Apple reportedly testing AI chatbot — 5 things to know about Apple GPT

Apple logo
(Image credit: Shutterstock)

Apple has decided to jump into the AI wars.

According to Bloomberg's Mark Gurman, Apple has been working on a ChatGPT and Google Bard competitor. It seems that this strategy has led not only to a large language model platform dubbed "Ajax" but also an AI chatbot internally referred to by engineers as "Apple GPT."

This push for an AI chatbot has been a relatively recent development for Apple. Previously, the indication had been that Apple was loathe to jump into the AI arms race as it clashed with CEO Tim Cook's desire for polished products that avoided controversy. But it seems Apple could only hold off for so long, and has now been developing its AI platform for the past several months.

With this news just breaking, here are the three big takeaways you need to know about "Apple GPT."

'Ajax' and 'Apple GPT' are not the same

Gurman's expose reveals the internal codenames of two internal AI projects. 

The first is "Ajax." This appears to be a platform for creating large language models (LLMs) such as the GPT-4 model that powers Bing Chat and ChatGPT or the PaLM 2 model powering Google Bard. It was built on Google's machine learning framework Jax (hence the '"Ajax" moniker) and runs on Google Cloud servers. 

Ajax does not, however, appear to be an LLM itself, nor is it an AI chatbot. Instead, it has been used to create Apple AI products, including an internal project called "Apple GPT" by Apple engineers. 

If "Apple GPT" is ever launched as a consumer-facing product, the real name will obviously not reference what will become Apple's main competitor in the generative AI space. But for now, it's an apt placeholder.

'Apple GPT' is essentially a ChatGPT clone — for now

ChatGPT

(Image credit: Shutterstock)

According to Gurman, Apple employees have said that the current iteration of Apple GPT isn't anything revolutionary. Instead it, "essentially replicates Bard, ChatGPT and Bing AI, and doesn’t include any novel features or technology." 

Apple also currently has no plans to release this to consumers, which leads us to point number three...

Expect Apple to remain cautious with AI

Apple has reportedly been loathe to rush into AI, often citing privacy concerns. This is echoed in Gurman's reporting.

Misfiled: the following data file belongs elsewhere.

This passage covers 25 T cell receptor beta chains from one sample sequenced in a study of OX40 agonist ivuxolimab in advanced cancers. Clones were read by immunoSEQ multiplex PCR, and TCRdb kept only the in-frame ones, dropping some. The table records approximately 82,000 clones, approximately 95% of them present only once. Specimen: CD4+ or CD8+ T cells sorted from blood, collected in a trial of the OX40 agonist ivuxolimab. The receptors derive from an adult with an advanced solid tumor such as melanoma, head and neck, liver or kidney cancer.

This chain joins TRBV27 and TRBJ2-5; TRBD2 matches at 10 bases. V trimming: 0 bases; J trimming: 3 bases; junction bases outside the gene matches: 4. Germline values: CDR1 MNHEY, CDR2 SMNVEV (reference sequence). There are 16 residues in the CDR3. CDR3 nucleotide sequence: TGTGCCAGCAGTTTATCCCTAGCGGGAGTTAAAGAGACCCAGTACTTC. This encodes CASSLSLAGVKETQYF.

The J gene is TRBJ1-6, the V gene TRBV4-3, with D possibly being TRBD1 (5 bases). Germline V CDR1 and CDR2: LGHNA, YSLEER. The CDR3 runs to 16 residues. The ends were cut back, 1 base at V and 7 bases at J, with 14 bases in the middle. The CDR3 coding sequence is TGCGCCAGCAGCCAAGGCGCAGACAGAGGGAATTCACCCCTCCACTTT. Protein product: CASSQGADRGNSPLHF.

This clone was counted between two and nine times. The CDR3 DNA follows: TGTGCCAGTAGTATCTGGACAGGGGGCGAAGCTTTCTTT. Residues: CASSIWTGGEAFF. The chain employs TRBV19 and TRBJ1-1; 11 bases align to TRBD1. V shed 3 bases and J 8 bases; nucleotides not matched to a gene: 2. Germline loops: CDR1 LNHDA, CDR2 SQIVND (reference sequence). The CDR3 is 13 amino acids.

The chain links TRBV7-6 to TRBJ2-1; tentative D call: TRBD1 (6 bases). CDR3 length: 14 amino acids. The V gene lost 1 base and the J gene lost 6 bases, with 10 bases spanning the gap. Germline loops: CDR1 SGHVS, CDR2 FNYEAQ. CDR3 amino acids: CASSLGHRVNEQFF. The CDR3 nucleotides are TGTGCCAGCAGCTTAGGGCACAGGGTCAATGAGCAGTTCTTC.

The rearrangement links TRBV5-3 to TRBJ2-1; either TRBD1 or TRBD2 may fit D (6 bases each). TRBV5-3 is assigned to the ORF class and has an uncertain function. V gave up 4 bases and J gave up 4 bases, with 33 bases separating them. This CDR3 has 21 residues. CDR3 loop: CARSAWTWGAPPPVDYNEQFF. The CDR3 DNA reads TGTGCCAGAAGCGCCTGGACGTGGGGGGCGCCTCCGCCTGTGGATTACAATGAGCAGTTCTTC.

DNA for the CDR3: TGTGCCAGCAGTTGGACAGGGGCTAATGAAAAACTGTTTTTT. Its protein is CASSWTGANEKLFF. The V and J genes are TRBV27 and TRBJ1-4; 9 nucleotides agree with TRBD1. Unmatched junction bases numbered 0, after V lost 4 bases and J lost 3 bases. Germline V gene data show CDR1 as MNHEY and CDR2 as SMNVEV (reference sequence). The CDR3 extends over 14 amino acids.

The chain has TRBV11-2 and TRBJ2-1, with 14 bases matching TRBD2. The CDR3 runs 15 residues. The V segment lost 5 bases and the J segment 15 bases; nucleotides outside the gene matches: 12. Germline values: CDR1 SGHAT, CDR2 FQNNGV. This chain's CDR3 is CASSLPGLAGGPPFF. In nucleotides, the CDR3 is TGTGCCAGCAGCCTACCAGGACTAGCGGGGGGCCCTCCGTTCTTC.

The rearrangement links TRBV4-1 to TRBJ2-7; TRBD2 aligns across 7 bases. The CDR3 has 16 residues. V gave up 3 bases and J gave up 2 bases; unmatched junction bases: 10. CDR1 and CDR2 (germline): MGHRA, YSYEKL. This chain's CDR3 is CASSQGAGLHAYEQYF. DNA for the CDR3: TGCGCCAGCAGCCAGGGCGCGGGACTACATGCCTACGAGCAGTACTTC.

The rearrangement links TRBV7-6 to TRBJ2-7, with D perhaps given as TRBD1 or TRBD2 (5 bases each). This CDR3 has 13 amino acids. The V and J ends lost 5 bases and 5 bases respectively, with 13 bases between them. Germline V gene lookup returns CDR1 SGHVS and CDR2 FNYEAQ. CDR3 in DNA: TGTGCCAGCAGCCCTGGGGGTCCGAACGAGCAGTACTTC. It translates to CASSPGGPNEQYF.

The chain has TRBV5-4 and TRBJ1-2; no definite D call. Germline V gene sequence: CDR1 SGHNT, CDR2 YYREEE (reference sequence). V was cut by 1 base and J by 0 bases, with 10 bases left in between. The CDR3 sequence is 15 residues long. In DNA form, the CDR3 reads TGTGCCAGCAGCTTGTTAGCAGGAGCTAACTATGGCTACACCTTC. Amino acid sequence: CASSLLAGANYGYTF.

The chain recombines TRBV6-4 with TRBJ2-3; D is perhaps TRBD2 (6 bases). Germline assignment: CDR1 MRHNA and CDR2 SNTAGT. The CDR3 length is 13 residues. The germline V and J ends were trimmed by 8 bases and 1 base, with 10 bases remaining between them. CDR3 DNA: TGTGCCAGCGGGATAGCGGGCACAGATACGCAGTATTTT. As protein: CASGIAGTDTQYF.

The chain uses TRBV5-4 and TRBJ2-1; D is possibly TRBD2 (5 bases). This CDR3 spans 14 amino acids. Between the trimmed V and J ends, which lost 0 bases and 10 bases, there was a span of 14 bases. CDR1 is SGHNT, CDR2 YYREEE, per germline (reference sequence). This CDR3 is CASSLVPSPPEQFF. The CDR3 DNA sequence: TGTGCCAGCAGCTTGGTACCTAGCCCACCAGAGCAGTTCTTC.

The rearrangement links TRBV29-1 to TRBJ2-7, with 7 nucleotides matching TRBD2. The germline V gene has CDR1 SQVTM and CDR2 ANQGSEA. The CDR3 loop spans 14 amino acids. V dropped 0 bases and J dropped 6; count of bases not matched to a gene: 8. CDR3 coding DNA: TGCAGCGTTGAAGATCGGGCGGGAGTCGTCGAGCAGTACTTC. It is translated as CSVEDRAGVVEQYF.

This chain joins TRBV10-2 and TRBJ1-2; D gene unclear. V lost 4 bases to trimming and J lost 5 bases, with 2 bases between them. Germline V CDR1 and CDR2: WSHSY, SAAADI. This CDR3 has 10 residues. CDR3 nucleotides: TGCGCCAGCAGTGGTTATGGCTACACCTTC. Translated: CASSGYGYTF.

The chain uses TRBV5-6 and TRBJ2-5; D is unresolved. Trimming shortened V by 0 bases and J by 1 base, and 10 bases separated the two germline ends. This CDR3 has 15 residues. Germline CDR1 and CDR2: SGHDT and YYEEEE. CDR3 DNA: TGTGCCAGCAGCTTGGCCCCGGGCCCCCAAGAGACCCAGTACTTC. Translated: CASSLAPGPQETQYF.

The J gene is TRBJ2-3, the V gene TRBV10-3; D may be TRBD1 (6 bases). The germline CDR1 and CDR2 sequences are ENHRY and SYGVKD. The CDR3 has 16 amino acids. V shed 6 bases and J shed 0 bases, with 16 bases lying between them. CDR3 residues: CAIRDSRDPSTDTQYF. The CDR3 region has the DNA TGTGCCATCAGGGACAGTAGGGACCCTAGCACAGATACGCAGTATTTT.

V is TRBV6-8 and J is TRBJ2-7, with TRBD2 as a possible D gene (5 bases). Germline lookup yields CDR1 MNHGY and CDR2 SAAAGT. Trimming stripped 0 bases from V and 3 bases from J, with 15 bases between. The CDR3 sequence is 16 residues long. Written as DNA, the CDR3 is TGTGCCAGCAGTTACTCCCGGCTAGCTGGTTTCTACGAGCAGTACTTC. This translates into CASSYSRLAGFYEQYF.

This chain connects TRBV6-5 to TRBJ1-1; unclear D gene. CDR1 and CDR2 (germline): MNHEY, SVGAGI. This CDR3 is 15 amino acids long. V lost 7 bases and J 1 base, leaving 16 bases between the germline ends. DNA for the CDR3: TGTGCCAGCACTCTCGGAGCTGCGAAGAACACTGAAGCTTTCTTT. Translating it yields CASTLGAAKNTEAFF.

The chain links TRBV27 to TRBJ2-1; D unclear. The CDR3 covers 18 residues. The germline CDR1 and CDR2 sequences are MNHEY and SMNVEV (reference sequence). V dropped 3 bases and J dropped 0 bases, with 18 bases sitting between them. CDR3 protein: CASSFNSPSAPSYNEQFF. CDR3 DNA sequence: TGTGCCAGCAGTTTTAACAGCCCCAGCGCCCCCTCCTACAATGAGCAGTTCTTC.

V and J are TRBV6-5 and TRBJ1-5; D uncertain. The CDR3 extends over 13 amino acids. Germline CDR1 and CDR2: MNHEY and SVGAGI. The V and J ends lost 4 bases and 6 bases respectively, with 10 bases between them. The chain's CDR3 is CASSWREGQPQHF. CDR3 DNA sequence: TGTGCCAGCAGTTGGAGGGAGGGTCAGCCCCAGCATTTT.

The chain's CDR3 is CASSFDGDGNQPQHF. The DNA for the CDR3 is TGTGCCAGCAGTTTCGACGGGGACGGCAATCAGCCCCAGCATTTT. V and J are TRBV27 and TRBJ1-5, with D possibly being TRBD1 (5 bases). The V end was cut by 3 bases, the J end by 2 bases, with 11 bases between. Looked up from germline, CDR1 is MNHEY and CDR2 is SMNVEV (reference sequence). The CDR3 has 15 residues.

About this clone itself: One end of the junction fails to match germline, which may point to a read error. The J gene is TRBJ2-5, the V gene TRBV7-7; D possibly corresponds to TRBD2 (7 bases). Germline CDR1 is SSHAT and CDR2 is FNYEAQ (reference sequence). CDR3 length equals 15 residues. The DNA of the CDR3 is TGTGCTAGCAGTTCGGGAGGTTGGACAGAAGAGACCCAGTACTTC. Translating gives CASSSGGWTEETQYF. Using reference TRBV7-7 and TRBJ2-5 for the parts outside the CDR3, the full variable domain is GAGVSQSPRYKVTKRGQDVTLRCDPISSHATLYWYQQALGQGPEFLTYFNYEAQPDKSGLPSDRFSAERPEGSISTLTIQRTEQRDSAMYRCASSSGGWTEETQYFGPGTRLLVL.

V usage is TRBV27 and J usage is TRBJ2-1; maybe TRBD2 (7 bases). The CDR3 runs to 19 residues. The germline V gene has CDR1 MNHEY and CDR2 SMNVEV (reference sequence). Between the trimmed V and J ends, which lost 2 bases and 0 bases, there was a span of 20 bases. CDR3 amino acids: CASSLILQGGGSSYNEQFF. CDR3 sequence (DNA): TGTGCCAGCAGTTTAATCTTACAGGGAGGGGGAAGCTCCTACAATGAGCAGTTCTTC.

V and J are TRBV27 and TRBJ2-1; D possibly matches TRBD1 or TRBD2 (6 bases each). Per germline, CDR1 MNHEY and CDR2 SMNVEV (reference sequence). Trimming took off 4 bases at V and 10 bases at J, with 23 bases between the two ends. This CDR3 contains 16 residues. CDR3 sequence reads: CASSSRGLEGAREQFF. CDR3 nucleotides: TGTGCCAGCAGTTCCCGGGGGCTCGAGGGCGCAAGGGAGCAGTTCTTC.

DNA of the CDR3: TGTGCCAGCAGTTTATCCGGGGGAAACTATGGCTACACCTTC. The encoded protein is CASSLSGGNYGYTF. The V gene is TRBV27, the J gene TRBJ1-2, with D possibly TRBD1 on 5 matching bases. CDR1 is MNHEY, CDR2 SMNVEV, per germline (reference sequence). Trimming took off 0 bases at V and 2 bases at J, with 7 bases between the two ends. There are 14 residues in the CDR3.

In fact, Gurman says that the AI projects that Apple is working on are focused largely on improving privacy when using generative AI. "The work includes trying to address potential privacy concerns related to the technology." And John Giannandrea, the company’s head of machine learning and AI appears to want to maintain Apple's conservative approach to generative AI for consumers.

In short, don't expect Apple GPT to show up on the iPhone 15 when it launches this fall. Expect Apple to take its time and only launch something for consumers when it thinks it's ready — in strong contrast to how Microsoft handled the launch of Bing Chat.

Seriously — you may never actually use Apple GPT

According to Gurman's report, Apple GPT was created as an experiment by a small team of Apple engineers. It remains internal and requires special permission to use if you are an Apple employee. In keeping with Apple's hesitancy around generative AI that we reported on previously, Apple even shut down the rollout of Apple GPT within the company over security concerns.

But it's not just that you can't currently use Apple GPT — you can't even use the things it creates. According to Gurman, "Any output from it can’t be used to develop features bound for customers." It's currently limited to assisting with prototypes and essentially is a more secure chatbot for Apple to use in lieu of outside products like ChatGPT or Google Bard.

Just because Apple doesn't have a chatbot doesn't mean it doesn't use AI

iOS 17 logo on iPhone

(Image credit: Future)

While Apple has been cautious with creating an AI chatbot, that doesn't mean it doesn't use AI in its products. Siri, the famous Apple voice assistant is an Apple AI product that you probably use every day if you have an iPhone.

But that's not the only way AI is integrated into your iPhone. Gurman points out that photos and search functions on the iPhone have gotten AI upgrades over the years and there's a new AI-improved autocorrect coming to iOS 17 this Fall. 

In fact, we recently saw a report that the iPhone 15 is tipped for 'aggressive' use of AI when it comes out this fall. This could include improved AI integration with the iOS Health app that could allow you to get tailored workouts, meal plans and exercise routines based on the data the app collects (heart rate, sleep and breathing data, etc.). 

So again, don't expect Apple GPT on your iPhone 15 or iPhone 15 Pro, but do expect some improvements facilitated by AI machine learning.

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Malcolm McMillan
Senior Streaming Writer

Malcolm McMillan is a senior writer for Tom's Guide, covering all the latest in streaming TV shows and movies. That means news, analysis, recommendations, reviews and more for just about anything you can watch, including sports! If it can be seen on a screen, he can write about it. Previously, Malcolm had been a staff writer for Tom's Guide for over a year, with a focus on artificial intelligence (AI), A/V tech and VR headsets.


Before writing for Tom's Guide, Malcolm worked as a fantasy football analyst writing for several sites and also had a brief stint working for Microsoft selling laptops, Xbox products and even the ill-fated Windows phone. He is passionate about video games and sports, though both cause him to yell at the TV frequently. He proudly sports many tattoos, including an Arsenal tattoo, in honor of the team that causes him to yell at the TV the most.